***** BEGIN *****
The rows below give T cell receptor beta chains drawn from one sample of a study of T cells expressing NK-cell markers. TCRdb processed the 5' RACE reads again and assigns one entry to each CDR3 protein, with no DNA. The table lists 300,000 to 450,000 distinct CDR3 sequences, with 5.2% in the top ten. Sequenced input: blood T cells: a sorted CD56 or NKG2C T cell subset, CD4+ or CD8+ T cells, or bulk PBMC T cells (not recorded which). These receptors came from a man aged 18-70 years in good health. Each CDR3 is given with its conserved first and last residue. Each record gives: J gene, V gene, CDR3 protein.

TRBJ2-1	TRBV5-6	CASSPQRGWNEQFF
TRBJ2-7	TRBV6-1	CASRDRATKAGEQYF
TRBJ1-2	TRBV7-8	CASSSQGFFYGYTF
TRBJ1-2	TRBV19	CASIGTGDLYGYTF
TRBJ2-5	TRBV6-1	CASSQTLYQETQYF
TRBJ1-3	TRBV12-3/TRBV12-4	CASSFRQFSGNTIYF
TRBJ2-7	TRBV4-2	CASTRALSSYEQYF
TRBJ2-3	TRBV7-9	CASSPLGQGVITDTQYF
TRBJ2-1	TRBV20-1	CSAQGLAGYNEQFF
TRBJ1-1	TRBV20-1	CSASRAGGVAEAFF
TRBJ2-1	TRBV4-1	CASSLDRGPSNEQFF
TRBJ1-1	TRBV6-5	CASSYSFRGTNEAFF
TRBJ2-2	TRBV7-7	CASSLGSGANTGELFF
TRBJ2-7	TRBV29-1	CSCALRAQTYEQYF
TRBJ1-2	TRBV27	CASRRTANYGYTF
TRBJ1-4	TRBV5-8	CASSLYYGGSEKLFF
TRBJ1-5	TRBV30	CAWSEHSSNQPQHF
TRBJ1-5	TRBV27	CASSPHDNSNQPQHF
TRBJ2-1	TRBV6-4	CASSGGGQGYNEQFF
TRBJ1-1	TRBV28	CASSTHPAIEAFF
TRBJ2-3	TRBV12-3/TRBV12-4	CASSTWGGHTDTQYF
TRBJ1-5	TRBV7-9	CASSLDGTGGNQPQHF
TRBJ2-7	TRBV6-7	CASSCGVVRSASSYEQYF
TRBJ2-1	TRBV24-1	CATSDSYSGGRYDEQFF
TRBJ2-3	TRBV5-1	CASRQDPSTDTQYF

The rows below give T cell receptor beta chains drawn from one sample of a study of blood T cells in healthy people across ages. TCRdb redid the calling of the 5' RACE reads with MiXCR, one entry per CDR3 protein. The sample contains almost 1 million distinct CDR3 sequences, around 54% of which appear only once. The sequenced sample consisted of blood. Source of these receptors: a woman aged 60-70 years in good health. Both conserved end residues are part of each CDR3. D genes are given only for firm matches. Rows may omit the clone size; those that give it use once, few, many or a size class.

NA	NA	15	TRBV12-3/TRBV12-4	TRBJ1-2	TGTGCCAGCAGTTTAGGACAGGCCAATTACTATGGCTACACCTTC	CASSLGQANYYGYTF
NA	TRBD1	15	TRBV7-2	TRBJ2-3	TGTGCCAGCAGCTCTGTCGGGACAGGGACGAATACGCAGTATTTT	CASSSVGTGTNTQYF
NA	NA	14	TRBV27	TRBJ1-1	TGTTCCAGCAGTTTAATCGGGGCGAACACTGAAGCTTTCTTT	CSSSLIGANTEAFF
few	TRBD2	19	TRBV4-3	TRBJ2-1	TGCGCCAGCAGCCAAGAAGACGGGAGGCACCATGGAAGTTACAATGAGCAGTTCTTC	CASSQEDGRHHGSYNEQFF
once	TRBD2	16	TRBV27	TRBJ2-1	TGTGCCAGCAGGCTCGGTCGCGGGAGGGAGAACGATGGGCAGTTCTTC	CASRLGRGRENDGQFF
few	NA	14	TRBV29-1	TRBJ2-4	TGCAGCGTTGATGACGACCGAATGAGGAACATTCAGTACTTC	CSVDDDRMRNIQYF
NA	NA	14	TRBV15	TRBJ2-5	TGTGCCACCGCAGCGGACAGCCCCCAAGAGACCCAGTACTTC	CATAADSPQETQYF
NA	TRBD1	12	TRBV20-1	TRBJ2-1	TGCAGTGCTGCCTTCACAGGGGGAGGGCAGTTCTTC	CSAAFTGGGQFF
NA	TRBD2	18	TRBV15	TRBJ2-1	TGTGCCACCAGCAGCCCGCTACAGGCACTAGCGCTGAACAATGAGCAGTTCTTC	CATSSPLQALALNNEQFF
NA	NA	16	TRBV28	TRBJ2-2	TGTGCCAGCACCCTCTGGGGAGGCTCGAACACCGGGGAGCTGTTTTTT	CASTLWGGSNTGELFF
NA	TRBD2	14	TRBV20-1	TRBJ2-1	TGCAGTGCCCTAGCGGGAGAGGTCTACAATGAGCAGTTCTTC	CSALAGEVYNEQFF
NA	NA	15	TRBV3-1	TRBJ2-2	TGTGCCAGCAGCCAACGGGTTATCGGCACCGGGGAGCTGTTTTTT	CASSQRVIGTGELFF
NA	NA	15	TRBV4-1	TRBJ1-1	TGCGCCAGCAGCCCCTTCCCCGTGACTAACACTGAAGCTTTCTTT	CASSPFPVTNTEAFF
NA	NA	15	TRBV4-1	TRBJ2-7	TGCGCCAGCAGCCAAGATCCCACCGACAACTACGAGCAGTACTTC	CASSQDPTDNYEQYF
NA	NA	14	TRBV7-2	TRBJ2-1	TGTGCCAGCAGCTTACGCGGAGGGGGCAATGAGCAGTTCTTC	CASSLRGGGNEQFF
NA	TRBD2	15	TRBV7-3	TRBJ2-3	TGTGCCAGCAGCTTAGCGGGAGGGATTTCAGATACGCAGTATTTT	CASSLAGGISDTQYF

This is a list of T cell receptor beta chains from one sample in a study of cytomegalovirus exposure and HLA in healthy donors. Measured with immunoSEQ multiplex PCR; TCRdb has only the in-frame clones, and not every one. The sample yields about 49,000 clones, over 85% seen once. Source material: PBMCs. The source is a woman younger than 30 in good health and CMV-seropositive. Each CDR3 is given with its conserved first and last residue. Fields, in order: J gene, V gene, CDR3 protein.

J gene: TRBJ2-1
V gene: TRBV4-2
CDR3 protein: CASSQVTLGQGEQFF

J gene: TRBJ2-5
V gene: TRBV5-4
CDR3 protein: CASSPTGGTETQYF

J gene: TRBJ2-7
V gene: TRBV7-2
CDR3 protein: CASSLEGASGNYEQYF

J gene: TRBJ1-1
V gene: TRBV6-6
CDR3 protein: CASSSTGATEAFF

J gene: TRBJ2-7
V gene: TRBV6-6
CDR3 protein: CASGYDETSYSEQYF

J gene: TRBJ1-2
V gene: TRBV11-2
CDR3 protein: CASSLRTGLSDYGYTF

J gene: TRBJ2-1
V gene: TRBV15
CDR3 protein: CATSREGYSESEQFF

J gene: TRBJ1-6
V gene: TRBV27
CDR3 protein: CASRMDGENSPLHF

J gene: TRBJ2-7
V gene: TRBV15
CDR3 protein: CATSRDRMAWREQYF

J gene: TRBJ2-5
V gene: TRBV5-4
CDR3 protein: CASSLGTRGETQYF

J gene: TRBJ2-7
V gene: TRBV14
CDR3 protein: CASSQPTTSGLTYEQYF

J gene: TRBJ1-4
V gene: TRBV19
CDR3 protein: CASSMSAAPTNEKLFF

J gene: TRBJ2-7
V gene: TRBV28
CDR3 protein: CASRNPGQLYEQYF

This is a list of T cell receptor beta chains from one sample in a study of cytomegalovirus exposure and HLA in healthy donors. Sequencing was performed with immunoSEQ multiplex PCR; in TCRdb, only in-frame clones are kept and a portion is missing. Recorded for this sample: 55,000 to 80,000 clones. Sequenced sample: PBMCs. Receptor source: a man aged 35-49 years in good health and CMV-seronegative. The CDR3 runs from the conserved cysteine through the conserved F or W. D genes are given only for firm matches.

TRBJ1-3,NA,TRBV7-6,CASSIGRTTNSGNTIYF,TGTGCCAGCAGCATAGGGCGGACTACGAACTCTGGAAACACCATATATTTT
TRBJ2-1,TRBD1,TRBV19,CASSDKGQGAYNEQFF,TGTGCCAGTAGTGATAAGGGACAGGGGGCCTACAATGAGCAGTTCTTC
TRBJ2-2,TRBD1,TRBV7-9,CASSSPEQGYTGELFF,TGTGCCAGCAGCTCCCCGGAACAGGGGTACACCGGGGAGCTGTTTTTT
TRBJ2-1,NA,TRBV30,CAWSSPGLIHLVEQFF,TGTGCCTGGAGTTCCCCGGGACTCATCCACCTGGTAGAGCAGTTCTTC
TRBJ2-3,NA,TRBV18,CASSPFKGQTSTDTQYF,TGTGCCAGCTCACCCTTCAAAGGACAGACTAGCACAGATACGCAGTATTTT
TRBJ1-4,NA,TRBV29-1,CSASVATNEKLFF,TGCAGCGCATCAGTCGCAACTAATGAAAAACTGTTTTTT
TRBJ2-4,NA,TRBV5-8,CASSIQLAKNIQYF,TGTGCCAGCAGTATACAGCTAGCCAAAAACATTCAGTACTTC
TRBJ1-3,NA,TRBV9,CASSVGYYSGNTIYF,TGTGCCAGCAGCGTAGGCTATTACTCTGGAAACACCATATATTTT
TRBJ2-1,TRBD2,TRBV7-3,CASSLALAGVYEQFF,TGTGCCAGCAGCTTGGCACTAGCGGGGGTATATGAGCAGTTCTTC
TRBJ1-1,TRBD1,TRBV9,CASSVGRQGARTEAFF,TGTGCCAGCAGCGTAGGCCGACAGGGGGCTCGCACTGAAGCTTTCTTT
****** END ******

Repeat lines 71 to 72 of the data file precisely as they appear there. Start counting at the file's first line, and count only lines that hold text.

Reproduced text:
CDR3 protein: CATSRDRMAWREQYF

J gene: TRBJ2-5